Do You Judge People Who Love To Take Selfies? Maybe, You Should Examine Yourself

If there's one thing about me that I'm sure many of my friends and readers know by now, it would have to be the fact that I love to take selfies.

I take selfies as soon as I arrive at the beach.

I snap photos of myself in front of the mirror when I'm in the fitting room trying clothes on.

And I often do this upon settling in my hotel room when traveling.

So why do I take selfies? Well, often it's because I just want to capture a moment - with me in it - and I don't want to bother another person to take the photo for me. Or in the case of the 'mirfies' (selfies in front of the mirror) in the fitting room, I do it because I usually send the shots to my fashion forward friends on Facebook and ask for their advice on whether I should make the purchase or choose another item. It's often just as simple as that.

That's why I felt a bit bothered when I saw the findings of this recent research conducted by The Ohio State University students, which - according to the authors - confirm that guys who like to take selfies are more narcissitic, more anti-social, and are more prone to psychopathy and self-objectification. Heavy, eh?

Narcissism is marked by a belief that you’re smarter, more attractive and better than others, but with some underlying insecurity. Psychopathy involves a lack of empathy and regard for others and a tendency toward impulsive behavior.

The sample included 800 men from age 18 to 40 who completed an online survey asking about their photo posting behavior on social media. The participants also completed standard questionnaires for anti-social behaviors and for self-objectification. (This study doesn't include women because the data set, which Jesse Fox - the lead author of the study - received from a magazine, did not have comparable data for women.)

In addition to asking how often they posted photos, the survey inquired about whether the men edited their photos before posting, including cropping photos, using filters and using picture-editing software.

“Most people don’t think that men even do that sort of thing, but they definitely do,” Fox said.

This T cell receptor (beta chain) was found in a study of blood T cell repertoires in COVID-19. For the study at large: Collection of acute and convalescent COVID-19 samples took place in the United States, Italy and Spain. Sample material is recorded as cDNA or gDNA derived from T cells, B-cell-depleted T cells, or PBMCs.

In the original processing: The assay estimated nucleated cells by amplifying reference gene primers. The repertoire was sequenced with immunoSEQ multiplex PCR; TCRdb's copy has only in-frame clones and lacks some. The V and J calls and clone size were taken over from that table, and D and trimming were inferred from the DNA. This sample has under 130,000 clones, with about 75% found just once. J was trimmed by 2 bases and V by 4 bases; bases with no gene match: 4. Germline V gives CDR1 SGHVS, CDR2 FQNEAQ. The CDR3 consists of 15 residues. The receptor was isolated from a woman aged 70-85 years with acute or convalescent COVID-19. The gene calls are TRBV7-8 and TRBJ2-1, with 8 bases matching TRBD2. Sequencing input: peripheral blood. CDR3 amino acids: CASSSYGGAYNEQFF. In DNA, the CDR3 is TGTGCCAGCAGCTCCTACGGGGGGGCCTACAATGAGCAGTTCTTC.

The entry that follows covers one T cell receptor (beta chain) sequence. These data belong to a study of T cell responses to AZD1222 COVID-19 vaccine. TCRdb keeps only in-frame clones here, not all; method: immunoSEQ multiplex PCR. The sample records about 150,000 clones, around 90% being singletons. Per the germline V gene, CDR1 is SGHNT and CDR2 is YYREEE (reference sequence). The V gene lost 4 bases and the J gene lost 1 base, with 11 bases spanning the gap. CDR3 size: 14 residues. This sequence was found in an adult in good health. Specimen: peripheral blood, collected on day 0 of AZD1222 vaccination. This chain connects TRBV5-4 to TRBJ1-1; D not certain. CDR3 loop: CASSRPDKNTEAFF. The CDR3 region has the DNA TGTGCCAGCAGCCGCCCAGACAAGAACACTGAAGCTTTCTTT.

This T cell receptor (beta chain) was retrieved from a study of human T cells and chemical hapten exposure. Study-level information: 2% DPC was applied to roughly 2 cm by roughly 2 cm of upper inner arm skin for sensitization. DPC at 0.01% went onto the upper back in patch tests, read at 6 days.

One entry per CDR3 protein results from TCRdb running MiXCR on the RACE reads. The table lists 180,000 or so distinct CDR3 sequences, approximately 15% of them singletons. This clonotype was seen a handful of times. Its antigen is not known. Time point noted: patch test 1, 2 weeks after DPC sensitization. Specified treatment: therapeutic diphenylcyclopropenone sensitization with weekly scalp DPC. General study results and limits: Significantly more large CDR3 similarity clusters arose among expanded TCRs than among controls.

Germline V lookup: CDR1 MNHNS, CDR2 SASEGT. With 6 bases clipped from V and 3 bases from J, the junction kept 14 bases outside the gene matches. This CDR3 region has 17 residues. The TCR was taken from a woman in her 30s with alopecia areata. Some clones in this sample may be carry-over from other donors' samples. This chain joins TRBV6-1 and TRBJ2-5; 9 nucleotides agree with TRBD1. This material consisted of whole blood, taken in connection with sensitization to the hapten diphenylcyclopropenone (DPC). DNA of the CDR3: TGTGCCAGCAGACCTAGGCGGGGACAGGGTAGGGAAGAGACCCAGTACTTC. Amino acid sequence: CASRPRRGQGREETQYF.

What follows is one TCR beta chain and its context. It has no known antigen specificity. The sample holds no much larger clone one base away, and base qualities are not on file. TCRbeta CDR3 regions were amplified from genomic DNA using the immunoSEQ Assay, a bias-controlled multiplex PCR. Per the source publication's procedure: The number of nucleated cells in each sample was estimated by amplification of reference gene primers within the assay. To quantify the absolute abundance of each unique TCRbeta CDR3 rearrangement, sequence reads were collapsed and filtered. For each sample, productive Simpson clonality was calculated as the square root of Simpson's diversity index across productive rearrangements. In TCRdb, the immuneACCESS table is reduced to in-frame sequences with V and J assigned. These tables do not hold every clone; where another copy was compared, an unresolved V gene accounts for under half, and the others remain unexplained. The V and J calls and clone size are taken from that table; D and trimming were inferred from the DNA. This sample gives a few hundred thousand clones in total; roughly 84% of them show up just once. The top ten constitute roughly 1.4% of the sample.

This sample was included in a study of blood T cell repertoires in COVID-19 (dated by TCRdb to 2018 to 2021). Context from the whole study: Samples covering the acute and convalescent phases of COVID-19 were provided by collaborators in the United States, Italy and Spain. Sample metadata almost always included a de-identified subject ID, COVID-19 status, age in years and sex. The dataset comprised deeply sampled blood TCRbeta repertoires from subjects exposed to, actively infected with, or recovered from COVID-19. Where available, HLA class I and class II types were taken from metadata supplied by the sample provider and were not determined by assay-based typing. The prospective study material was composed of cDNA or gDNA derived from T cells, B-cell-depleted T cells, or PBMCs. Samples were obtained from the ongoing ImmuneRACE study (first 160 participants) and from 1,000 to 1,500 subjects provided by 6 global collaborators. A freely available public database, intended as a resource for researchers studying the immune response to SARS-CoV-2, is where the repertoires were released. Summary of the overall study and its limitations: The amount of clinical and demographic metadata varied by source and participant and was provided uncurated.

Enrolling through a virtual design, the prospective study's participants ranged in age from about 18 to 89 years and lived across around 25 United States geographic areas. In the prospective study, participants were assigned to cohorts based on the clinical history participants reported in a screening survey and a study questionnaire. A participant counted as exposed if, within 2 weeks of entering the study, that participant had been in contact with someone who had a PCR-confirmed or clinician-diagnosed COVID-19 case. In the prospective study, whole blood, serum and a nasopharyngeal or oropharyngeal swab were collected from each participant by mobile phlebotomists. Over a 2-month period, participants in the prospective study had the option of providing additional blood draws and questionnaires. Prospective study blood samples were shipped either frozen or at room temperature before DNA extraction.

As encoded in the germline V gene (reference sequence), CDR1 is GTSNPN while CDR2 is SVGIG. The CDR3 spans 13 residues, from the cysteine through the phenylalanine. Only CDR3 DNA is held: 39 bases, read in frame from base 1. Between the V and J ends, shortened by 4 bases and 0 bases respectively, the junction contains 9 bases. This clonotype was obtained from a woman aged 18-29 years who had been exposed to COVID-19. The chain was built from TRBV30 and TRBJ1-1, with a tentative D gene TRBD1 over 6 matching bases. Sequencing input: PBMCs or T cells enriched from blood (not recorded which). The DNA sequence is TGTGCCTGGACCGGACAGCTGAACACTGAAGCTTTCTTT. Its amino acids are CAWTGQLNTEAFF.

Results showed that posting more photos was related to narcissism and psychopathy, but psychopathy was not related to editing photos.

“That makes sense because psychopathy is characterized by impulsivity. They are going to snap the photos and put them online right away. They want to see themselves. They don’t want to spend time editing,” she said.

[...] Self-objectification involves valuing yourself mainly for your appearance, rather than for other positive traits.

“We know that self-objectification leads to a lot of terrible things, like depression and eating disorders in women,” Fox said.


News about this research have already gone viral on various social networking sites and needless to say, many netizens are now using it judge and make fun of their guy friends who enjoy posting selfies online. One of my friends, for example, sent me a message on Facebook yesterday containing a link to this story with the note, "Hey Mac, you're a psychopath and a narcissist. A research in the US has just confirmed it."

Well, I think the way he processed the whole thing is narrow-minded but really - according to another research - his presumptions and perceptions about me based alone on the fact that I love to take selfies say more about himself than anything else.

"Your perceptions of others reveal so much about your own personality," says Dustin Wood, assistant professor of psychology at Wake Forest and lead author of the study, about his findings. By asking study participants to each rate positive and negative characteristics of just three people, the researchers were able to find out important information about the rater's well-being, mental health, social attitudes and how they were judged by others.

The study appears in the July issue of the Journal of Personality and Social Psychology. Peter Harms at the University of Nebraska and Simine Vazire of Washington University in St. Louis co-authored the study.

The researchers found a person's tendency to describe others in positive terms is an important indicator of the positivity of the person's own personality traits. They discovered particularly strong associations between positively judging others and how enthusiastic, happy, kind-hearted, courteous, emotionally stable and capable the person describes oneself and is described by others.

"Seeing others positively reveals our own positive traits," Wood says.

The study also found that how positively you see other people shows how satisfied you are with your own life, and how much you are liked by others.

In contrast, negative perceptions of others are linked to higher levels of narcissism and antisocial behavior. "A huge suite of negative personality traits are associated with viewing others negatively," Wood says. "The simple tendency to see people negatively indicates a greater likelihood of depression and various personality disorders." Given that negative perceptions of others may underlie several personality disorders, finding techniques to get people to see others more positively could promote the cessation of behavior patterns associated with several different personality disorders simultaneously, Wood says.


I'm not really sure which of the two research findings hold more value and truth to them but I definitely like the one by University of Nebraska and Washington University more. But that's just me. You see, I'm not really the type of guy who would assume that another dude is narcissistic or psychopathic simply because he likes posting photos of himself on Facebook, Twitter, or Instagram. Heck, maybe, he's just like me.